Endometrium has been classified as low risks group which include atrophic endometrium, secretory endometrium, proliferative endometrium, menstruating endometrium and other benign conditions and high risk group which include simple hyperplasia, complex hyperplasia, atypical hyperplasia and endometrial carcinoma15.
It is important to know whether the ultra sound findings regarding the endometrial thickness correlate with the histopathological findings. In the present study an attempt is made to correlate endometrial thickness as measured by vaginal ultrasonography and endometrial histopathology in patients with postmenopausal bleeding.
Materials and Methods
The present study was conducted on 70 patients who presented with post-menopausal bleeding in the department of obstetrics and gynecology in our tertiary care centre.
Thorough per abdominal, per speculum and per vaginal examination was done to rule out any local cause of abnormal bleeding. The patients with palpable pathology like fibroid and ovarian tumours and patients on hormonal treatment were excluded.
Transvaginal ultrasound examination was carried out to calculate endometrial thickness, endometrial morphology, intrauterine collection and adnexa .
The patients were then subjected to dilatation and curettage under short general anesthesia and the currettings were sent for histopathological examination. The histopathology was classified into proliferative endometrium, sectretory, mixed, atrophic endometrium, endometrial hyperplasia and adenocarcinoma.
Standard statistical methods were used to establish a relationship between endometrial thickness with endometrial histopathology.
Transvaginal ultrasonography was performed in 70 patients who presented with postmenopausal bleeding. Endometrial thickness was measured in all patients. The patients were then subjected to dilatation and curettage.
In 6 (8.57%) of cases the endometrial tissue obtained was insufficient.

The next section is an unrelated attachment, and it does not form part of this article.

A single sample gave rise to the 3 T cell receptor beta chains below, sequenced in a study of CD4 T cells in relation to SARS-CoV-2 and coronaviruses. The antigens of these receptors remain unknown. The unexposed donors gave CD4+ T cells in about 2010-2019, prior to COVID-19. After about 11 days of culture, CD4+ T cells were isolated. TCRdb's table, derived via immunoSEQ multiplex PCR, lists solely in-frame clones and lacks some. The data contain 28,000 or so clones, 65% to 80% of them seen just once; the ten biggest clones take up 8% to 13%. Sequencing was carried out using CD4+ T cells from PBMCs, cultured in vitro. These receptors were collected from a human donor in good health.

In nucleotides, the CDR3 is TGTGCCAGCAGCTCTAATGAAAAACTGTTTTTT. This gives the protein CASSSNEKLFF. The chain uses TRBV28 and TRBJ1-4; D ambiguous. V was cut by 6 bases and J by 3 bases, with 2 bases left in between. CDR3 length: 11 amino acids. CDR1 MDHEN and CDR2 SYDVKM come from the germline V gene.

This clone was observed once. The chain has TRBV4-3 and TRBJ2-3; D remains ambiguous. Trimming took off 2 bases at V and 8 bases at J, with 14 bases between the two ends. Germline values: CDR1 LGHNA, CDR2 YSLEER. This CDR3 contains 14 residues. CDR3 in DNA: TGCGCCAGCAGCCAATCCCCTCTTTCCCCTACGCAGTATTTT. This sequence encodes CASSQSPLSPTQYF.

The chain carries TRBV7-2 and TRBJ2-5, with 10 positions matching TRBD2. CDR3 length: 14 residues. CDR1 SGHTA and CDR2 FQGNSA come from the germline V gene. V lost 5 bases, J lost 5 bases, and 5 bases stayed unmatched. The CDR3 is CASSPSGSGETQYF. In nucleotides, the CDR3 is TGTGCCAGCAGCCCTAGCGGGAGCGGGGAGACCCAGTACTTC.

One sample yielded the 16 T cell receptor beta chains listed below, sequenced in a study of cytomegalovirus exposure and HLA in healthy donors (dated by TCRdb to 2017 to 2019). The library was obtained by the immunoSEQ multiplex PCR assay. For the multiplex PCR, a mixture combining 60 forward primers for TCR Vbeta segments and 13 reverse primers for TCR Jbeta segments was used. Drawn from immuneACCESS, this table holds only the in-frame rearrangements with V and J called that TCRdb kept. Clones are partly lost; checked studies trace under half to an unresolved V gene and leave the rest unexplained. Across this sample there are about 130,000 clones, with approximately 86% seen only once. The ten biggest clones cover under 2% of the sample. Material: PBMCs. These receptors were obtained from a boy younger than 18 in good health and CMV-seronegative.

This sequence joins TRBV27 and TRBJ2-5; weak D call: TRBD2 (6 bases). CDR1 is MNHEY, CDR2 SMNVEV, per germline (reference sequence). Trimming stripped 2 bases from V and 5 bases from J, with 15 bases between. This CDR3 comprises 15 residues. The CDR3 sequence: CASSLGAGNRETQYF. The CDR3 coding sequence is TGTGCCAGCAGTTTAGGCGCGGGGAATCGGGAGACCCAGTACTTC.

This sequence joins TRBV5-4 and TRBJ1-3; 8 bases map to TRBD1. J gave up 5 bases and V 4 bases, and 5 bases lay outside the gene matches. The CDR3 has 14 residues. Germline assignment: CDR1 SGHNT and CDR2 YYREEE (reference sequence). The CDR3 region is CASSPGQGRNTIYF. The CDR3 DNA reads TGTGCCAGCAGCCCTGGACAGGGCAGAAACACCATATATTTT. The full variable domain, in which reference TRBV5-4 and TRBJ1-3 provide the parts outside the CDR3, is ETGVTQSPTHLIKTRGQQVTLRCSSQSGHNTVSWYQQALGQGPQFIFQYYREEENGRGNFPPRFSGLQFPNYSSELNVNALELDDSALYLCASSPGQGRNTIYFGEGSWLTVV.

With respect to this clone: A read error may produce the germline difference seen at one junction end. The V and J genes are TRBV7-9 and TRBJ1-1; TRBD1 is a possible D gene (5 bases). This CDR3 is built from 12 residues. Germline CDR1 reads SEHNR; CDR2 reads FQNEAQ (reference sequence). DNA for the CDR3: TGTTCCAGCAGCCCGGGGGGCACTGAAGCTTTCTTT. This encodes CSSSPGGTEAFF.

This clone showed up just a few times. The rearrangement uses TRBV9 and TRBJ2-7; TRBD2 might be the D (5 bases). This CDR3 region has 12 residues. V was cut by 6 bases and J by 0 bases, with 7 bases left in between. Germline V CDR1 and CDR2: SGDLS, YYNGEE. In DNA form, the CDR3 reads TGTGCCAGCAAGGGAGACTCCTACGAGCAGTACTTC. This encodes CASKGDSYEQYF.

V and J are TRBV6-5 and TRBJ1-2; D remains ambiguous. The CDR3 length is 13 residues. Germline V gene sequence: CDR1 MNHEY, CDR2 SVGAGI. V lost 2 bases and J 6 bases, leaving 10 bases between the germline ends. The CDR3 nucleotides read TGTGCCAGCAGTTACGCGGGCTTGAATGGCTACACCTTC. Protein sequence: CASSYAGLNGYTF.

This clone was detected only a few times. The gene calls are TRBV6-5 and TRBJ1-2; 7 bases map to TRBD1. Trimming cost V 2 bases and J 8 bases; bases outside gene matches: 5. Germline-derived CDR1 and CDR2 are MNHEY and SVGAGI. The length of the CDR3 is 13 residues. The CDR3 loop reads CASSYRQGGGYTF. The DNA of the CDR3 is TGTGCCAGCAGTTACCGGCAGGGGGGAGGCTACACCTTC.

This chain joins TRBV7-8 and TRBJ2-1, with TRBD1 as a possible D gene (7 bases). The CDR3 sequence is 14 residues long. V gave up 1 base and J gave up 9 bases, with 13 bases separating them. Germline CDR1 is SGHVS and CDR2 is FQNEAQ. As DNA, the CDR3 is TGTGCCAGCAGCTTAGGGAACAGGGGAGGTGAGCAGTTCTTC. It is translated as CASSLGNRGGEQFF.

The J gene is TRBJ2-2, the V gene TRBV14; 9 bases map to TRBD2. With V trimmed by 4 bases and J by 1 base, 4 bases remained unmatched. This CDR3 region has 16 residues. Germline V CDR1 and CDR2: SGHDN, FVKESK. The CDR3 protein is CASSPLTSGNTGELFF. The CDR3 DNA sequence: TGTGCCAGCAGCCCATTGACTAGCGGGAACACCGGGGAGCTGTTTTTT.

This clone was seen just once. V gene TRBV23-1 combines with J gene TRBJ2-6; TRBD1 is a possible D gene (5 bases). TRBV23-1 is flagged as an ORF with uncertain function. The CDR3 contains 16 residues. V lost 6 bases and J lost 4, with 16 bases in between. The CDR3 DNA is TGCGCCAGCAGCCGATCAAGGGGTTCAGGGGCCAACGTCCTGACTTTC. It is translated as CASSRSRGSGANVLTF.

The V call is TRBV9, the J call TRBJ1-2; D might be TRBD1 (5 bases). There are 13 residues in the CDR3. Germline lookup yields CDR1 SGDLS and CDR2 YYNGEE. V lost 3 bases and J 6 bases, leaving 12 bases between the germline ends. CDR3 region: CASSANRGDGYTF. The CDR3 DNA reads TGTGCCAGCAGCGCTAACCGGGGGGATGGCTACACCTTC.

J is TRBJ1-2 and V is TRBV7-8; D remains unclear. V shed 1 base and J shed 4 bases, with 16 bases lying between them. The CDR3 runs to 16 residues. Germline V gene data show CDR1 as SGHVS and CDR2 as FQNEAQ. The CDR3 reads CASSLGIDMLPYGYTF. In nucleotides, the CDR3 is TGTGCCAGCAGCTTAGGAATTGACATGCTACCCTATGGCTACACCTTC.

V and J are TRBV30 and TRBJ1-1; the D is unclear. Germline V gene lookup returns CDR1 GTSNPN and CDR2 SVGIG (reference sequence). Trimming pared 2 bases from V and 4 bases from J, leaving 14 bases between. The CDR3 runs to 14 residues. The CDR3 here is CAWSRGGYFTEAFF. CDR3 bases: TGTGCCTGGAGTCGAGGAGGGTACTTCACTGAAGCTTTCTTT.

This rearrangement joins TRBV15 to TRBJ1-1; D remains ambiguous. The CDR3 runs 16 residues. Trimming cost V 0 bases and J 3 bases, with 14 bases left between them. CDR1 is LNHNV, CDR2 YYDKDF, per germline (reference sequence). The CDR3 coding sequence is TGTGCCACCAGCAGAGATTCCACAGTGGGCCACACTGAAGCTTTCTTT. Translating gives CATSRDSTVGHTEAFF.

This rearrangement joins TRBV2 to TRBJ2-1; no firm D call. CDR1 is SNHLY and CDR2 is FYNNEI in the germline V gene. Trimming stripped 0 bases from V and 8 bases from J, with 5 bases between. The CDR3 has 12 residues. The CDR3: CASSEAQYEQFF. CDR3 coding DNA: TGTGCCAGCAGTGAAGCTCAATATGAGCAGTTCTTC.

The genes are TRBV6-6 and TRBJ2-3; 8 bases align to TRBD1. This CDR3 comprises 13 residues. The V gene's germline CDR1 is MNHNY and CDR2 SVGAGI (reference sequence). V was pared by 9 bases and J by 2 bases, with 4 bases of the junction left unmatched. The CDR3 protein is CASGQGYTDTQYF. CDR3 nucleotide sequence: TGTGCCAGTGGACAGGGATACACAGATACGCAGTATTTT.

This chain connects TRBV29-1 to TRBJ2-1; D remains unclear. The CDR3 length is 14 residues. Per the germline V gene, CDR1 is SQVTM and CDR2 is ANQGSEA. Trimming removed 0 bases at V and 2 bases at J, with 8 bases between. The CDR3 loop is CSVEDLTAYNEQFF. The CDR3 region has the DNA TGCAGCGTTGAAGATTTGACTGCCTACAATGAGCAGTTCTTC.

The maximum number of cases were of atrophic endometrium and hyperplastic endometrium (22) 31.43% each.
During the study period, out of total 70 patients presenting postmenopausal bleeding that fulfilled the inclusion criteria and in whom tissue diagnosis could be established, there were 4 cases of adenocarcinoma comprising 5.71% of all the cases.
The effectiveness of transvaginal sonography as a screening modality was analysed using the commonly accepted and predetermined value <4mm for normal or atrophic endometrium. This showed a sensitivity of 100%, a specificity of 72.73% and the positive and negative predictive value of 87.50% and 100% respectively.
About 90% of women with endometrial carcinoma have vaginal bleeding or discharge as the only presenting complaint. The most common cause of postmenopausal bleeding is atrophic endometrium followed by exogenous estrogen replacement therapy.
However, endometrial carcinoma remains the most important cause of postmenopausal bleeding and - excluding endometrial carcinoma - is the primary aim of the evaluation of phenomenon of uterine bleeding in postmenopausal women.
Dilatation and curettage is an invasive procedure done under anesthesia and carries its own risks.
Transvaginal sonography has been suggested as the screening modality.
In present study using cut off value of endometrial thickness < 4 mm, no abnormal endometrium was found if the cases with insufficient tissue were excluded from final analysis, i.e. sensitivity was 100%. The specificity was 72.73% and no case of endometrial carcinoma was detected at an endometrial thickness of <4mm. This is similar to findings of
Similar conclusions were drawn by
Transvaginal sonography was done on all patients and their endometrial thicknesses were recorded. Subsequently all the patients were subjected to dilatation and curettage and their histopathological diagnosis made.